One natural conclusion from all of this, is that Plaintiff was entitled to the deal bonuses when he participated in the relevant deal. However, while it is clear that Plaintiff's participation in the deal was necessary for Plaintiff to be entitled to the *453 bonuses, it is not beyond dispute that participation would have been sufficient. For example, had the Plaintiff merely photocopied a document or two, or participated in some other trivial manner, it is not clear that he would have been entitled to the bonuses. Plaintiff's counsel conceded at oral argument that it might be reasonable to read in a "materiality" requirement to the Contract. Based on this criteria, Plaintiff has an argument that his participation was material as he originated the deal and provided the foundation for the ultimately successful negotiations.

    However, on a motion for summary judgment, it is not the Court's role to establish the most natural reading of the Contract and Addendum. Rather, in order to grant summary judgment, the Court must establish that "there is no reasonable basis for a difference of opinion." Hunt Ltd., 889 F.2d at 1277 (internal quotation omitted). Several considerations suggest that even if Plaintiff's reading might be plausible, it is not the only reasonable reading.

    First, though the Addendum creates two categories of minimum compensation which parallel the kinds of compensation outlined in the Contract, there is no reference in the Addendum, either implicit or explicit, to the compensation categories in the Contract. Specifically, there is nothing in the Addendum itself which ties the $100,000 and $50,000 deal bonuses to the far more detailed explanation of "Adjusted Project Cash Flow" contained in the Contract. Second, even if the Addendum was intended to provide minimum payments to the compensation categories in the Contract, there is nothing in the language of the Addendum or the Contract which ties the requirements for compensation under the Contract to the requirements for compensation under the Addendum. In sum, there is nothing that directly links any language in the Contract to any language in the Addendum, and the language of the Addendum is silent as to whether Plaintiff needed to be employed when the various triggering conditions were met.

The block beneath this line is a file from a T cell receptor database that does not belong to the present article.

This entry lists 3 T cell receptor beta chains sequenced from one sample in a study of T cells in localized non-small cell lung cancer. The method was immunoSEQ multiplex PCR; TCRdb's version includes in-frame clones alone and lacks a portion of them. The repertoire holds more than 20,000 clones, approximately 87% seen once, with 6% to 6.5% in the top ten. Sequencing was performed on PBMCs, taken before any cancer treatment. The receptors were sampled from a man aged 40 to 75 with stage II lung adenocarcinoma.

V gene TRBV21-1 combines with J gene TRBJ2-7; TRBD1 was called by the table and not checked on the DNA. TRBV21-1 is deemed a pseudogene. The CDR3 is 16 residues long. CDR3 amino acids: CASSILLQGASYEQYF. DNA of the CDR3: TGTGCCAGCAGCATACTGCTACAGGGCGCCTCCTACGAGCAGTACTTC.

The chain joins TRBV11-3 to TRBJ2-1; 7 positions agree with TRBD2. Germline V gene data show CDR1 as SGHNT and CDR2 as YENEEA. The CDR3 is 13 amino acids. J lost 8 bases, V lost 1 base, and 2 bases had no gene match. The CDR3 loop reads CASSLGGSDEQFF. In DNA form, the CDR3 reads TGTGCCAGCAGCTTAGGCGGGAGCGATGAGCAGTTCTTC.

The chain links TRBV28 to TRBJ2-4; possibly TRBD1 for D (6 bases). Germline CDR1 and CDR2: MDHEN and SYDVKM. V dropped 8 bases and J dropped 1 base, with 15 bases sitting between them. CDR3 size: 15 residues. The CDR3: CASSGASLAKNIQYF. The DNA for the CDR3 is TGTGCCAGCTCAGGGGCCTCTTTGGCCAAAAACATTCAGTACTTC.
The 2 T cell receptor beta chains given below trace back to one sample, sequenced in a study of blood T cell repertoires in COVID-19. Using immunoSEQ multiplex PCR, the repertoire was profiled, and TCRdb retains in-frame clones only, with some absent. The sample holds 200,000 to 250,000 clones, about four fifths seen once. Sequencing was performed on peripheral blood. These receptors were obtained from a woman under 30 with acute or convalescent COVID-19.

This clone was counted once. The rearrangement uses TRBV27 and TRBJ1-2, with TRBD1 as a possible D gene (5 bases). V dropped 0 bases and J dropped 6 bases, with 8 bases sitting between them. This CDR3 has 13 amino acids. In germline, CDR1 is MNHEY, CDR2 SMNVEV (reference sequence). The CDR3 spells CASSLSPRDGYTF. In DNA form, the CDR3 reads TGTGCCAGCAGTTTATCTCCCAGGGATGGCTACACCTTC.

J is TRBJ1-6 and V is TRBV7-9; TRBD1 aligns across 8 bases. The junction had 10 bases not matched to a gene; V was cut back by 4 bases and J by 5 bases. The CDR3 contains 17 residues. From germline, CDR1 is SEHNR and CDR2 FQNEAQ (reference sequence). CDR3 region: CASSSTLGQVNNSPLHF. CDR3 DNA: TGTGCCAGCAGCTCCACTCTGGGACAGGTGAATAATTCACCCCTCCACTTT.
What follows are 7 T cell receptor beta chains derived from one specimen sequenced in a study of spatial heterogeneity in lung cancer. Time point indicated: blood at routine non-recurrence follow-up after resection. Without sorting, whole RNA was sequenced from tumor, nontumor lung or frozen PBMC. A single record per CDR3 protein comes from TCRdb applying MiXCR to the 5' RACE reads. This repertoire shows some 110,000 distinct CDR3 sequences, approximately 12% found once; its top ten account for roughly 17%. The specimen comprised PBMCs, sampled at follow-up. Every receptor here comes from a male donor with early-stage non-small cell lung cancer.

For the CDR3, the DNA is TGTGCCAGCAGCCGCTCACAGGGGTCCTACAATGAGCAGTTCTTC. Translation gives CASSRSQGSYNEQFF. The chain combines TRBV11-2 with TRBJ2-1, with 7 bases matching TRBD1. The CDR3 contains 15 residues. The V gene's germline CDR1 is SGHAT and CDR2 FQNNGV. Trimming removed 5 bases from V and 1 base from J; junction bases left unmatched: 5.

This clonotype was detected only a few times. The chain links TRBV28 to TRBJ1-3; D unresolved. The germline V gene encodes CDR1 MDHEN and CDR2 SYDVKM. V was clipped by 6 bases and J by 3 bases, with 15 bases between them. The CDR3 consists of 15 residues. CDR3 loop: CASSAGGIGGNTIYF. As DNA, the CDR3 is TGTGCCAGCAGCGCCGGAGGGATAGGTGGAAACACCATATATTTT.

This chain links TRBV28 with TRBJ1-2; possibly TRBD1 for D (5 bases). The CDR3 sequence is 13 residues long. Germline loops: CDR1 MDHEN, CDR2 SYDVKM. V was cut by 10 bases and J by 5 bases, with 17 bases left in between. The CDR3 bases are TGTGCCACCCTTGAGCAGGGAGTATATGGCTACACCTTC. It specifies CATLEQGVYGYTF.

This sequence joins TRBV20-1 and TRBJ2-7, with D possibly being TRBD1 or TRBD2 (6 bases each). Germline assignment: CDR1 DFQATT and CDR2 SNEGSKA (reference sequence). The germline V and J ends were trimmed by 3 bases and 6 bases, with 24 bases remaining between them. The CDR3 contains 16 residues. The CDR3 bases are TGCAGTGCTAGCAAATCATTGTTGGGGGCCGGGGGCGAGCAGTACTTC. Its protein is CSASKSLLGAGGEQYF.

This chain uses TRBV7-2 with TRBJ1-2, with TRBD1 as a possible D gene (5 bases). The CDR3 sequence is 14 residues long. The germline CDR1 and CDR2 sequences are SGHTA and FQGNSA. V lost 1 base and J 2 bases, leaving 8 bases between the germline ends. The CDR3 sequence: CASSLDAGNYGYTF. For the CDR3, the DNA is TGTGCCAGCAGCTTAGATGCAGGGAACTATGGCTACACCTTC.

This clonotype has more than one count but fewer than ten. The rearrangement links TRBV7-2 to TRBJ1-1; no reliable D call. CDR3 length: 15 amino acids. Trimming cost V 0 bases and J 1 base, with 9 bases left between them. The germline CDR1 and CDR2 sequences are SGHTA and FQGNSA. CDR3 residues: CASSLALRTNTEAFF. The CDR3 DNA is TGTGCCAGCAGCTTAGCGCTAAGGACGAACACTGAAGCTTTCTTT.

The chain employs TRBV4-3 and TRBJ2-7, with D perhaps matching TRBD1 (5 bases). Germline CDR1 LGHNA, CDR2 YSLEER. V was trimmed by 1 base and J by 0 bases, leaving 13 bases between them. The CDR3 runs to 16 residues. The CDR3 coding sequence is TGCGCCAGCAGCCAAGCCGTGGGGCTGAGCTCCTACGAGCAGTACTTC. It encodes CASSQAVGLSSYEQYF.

Third, even if these considerations are not enough to make Defendant's interpretation of the Addendum reasonable, Defendant could accept that the Addendum provided for minimum payments for the compensation categories created by the Contract, and that "participation" is an appropriate measurement established by the Contract, and still argue that Plaintiff had to be employed through the triggering conditions. Even Plaintiff's counsel conceded that a materiality requirement might need to be read into the "participation" language because the Contract (which discusses participation) establishes a discretionary compensation scheme, whereas the Addendum establishes a mandatory compensation scheme. Defendant could argue that the materiality requirement was defined by the Addendum—i.e. that only a project that met the triggering conditions during Plaintiff's employment would satisfy materiality. Of course, that would involve conceding that if Plaintiff had photocopied two documents, and thus participated in a deal, he would be entitled to the deal bonuses if he were employed through the triggering conditions.